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Creation in Reverse

Creation in Reverse

had an xtremely slow-dawning insight about creation. That insight is that context largely determines what is written, pair.tted, sculpted, sung, or performed. That do sn’t ound like much of an insight, but it’s actually the opposite of conventional wisdom, which maintains that creation emerges out of some interior emotion, from an upwelling

of passion or feeling, and that the creative urge will brook no accommodation, that it simply must find an outlet to be heard, read, or seen. The accepted narrative suggests that a classical composer gets a strange look in his or· her eye and begins furiously scribbling a fully realized composition that couldn’t exist in any other form. Or that the rock-and-roll singer is driven by desire and demons, and out bursts this amazing, perfectly shaped song that had to be three minutes and twelve seconds-nothing more, nothing less. This is the romantic notion of how creative work comes to be, but I think the path of creation is almost 180° from this model. I believe that we unconsciously and instinctively make work to fit preexisting formats.

Of course, passion can still be present. Just because the form that one’s work will take is predetermined and opportunistic (meaning one makes something because the opportunity is there), it doesn’t mean that creation must be cold, mechanical, and heartless. Dark and emotional materials usu- ally find a way in, and the tailoring process-form being tailored to fit a given





context-is largely unconscious, instinctive. We usually don’t even notice

it. Opportunity and availability are often the mother of invention . The emo-

tional story-“something to get off my chest”-still gets told, but its form is

guided by prior contextual restrictions. I’m proposing that this is not entirely

the bad thing one might expect it to be. Thank goodness, for example, that we

don’t have to reinvent the wheel every time we make something.

In a sense, we work backward, either consciously or unconsciously, creating

work that fits the venue available to us. That holds true for the other arts as

well: pictures are created that fit and look good on white walls in galleries just

as music is written that sounds good either in a dance club or a symphony hall

(but probably not in both). In a sense, the space, the platform, and the software

“makes” the art, the music, or whatever. After something succeeds, more ven-

ues of a similar size and shape are built to accommodate more production of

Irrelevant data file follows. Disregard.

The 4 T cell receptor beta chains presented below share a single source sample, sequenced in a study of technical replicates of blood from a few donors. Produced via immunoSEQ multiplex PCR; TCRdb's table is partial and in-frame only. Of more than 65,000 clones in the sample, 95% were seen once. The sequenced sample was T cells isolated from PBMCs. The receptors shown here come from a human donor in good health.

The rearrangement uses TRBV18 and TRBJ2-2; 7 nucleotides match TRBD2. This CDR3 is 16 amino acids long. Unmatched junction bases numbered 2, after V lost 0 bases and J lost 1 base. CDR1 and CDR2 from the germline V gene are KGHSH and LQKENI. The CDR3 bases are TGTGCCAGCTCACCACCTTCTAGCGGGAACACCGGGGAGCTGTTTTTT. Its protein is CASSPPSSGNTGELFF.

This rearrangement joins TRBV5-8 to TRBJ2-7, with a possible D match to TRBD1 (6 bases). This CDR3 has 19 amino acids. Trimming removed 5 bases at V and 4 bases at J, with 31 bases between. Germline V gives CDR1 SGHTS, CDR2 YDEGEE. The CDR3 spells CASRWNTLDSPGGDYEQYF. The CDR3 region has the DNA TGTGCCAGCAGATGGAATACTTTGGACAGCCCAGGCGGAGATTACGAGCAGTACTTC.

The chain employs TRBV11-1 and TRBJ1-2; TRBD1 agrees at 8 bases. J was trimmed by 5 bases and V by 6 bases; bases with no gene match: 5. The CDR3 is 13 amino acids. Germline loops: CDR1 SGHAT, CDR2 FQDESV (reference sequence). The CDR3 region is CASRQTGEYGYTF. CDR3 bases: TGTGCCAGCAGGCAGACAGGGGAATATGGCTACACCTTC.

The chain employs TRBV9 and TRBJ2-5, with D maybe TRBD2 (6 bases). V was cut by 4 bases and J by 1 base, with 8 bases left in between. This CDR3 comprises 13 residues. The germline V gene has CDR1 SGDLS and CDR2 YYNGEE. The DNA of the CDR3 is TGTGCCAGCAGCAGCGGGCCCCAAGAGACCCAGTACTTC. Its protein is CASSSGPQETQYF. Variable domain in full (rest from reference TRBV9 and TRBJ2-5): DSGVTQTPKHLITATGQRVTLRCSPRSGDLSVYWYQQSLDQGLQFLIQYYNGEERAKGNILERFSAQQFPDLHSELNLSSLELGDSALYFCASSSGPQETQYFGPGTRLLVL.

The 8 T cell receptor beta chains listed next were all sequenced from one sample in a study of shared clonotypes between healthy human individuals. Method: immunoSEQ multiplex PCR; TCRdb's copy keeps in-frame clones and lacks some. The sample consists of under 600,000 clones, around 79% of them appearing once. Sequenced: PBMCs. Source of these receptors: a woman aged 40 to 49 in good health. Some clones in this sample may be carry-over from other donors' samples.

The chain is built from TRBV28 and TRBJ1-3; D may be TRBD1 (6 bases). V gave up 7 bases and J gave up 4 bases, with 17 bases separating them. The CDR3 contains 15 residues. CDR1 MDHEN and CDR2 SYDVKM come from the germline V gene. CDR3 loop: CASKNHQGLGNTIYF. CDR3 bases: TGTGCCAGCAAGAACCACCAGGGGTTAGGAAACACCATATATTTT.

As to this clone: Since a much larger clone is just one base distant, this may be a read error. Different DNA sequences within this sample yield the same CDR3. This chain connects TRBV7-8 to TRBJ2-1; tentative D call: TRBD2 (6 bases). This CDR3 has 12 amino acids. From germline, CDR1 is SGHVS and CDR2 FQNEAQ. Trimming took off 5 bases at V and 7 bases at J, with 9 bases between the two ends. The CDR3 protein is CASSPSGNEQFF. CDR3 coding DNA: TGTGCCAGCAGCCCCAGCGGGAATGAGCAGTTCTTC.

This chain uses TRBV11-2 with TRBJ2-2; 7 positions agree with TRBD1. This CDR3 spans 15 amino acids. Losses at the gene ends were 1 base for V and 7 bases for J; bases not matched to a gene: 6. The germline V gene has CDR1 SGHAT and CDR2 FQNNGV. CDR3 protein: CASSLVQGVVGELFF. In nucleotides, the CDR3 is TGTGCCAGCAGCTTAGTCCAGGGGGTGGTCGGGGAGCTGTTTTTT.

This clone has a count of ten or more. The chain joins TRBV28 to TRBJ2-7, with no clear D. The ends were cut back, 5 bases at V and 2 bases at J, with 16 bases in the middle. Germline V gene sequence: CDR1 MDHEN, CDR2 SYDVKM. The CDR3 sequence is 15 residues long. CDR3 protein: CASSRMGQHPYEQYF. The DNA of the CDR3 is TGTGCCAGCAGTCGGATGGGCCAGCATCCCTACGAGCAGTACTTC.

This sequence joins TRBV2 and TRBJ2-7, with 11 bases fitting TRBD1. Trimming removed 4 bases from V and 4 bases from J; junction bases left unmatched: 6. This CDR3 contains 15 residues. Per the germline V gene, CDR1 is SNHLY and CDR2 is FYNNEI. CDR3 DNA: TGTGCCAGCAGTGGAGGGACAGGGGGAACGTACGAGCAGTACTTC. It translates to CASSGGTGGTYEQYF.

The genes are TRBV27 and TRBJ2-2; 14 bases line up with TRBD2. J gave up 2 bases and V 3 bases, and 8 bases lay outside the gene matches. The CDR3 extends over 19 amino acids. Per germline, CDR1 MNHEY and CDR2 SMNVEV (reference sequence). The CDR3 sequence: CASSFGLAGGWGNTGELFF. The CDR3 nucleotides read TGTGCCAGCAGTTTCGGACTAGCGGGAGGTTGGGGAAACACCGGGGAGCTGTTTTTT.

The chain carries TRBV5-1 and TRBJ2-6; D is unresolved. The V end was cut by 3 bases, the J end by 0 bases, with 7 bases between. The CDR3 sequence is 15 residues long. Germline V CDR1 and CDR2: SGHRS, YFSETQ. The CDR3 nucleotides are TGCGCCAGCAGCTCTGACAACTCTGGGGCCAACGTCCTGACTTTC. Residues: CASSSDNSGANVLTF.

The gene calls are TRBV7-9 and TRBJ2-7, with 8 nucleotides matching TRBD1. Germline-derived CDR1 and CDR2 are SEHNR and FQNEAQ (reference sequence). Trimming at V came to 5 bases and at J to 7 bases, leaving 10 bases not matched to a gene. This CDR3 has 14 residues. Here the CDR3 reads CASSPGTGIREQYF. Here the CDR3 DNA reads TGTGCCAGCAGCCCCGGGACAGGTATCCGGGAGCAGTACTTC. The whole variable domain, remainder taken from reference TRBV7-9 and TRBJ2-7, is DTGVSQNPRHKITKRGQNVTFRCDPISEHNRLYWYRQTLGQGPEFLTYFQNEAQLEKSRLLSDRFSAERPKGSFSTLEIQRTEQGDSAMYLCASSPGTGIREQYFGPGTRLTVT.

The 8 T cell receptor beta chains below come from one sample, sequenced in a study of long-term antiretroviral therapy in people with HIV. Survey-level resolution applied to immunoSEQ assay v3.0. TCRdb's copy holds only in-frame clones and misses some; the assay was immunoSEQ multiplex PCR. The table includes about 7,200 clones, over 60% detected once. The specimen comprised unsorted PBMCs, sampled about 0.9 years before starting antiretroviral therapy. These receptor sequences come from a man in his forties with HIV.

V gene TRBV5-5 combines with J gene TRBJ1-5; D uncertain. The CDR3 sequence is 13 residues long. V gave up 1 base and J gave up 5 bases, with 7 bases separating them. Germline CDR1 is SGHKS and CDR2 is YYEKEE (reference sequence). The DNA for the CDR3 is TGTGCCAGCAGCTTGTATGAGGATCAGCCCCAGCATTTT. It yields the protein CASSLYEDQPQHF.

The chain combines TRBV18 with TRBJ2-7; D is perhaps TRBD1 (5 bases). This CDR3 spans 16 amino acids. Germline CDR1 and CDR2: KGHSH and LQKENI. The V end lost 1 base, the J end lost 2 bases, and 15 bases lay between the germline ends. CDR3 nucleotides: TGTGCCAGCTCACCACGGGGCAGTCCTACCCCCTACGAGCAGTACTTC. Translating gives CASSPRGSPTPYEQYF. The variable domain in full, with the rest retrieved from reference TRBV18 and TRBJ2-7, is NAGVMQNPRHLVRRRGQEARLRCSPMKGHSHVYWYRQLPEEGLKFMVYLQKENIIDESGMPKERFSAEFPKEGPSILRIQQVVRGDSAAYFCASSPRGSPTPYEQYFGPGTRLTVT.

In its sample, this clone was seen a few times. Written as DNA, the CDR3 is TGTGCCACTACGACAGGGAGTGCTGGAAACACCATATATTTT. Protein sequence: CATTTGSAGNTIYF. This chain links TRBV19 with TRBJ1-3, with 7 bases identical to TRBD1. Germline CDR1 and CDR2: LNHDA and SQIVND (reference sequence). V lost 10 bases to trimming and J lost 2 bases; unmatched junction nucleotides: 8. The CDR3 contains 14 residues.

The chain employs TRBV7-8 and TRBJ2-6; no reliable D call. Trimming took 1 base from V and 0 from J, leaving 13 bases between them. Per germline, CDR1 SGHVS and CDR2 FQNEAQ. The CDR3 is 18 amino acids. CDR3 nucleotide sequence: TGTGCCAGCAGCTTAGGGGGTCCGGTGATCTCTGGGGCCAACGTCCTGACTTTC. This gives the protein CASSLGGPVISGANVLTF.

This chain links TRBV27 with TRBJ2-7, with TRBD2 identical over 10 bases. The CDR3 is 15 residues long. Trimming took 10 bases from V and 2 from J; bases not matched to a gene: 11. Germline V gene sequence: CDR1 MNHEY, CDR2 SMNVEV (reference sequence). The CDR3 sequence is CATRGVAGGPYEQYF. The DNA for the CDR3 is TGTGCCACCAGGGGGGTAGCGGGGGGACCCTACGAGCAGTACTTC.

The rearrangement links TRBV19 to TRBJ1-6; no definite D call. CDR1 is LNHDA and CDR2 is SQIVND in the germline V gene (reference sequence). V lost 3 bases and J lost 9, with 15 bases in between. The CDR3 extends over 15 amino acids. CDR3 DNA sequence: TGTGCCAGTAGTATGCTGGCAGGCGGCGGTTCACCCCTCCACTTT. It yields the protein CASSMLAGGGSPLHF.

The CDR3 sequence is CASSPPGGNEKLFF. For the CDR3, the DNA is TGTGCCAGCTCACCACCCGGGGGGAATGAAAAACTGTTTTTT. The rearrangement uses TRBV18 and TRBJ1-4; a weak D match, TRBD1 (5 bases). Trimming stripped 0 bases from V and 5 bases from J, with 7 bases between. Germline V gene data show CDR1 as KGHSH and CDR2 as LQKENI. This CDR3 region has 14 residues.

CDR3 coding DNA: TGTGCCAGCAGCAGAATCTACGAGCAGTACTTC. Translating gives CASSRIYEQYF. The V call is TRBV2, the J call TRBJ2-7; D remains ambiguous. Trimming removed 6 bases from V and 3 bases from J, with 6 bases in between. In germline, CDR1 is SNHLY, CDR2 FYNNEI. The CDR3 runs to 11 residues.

the same. After a while the form of the work that predominates in these spaces

is taken for granted-of course we mainly hear symphonies in symphony halls.

In the photo below you can see the room at CBGB where some of the music

I wrote was first heard. A Try to ignore the lovely decor and think of the size

and shape of the space. Next to that is a band performing. 0 The sound in that

club was remarkably good-the amount of crap scattered everywhere, the

furniture, the bar, the crooked uneven walls and looming ceiling made for

both great sound absorption and uneven acoustic reflections-qualities one

might spend a fortune to recreate in a recording studio. Well, these qualities

were great for this particular music. Because of the lack of reverberation,

one could be fairly certain, for example, that details of one’s music would

be heard-and given the size ofthe place, intimate gestures and expressions

would be seen and appreciated as well, at least from the waist up. What-

ever went on below the waist was generally invisible, obscured by the half-

standing, half-sitting audience. Most of the audience would have had no

idea that the guy in that photo was rolling around on the stage-he would have simply disappeared from view.

This New York club was initially meant to be a bluegrass and country

venue-like Tootsie’s Orchid Lounge in Nashville. The singer George Jones

knew the number of steps from the stage door of the Grand Ole Opry to

the back door of Tootsie’s-thirty-seven. Charlie Pride gave Tootsie Bess a hatpin to use on rowdy customers.

Below is a photo of some performers at Tootsie’s Y Physically, the two

clubs are almost identical. The audience behavior was pretty much the same in both places, too. 0

The musical differences between the two venues are less significant than

one might think-structurally, the music emanating from them was pretty

much identical, even though once upon a time a country music audience at

Tootsie’s would have hated punk rock, and vice versa. When Talking Heads

first played in Nashville, the announcer declaimed, “Punk rock comes to Nashville! For the first, and probably the last time!”

Both of these places are bars. People drink, make new friends, shout, and

fall down, so the performers had to play loud enough to be heard above that-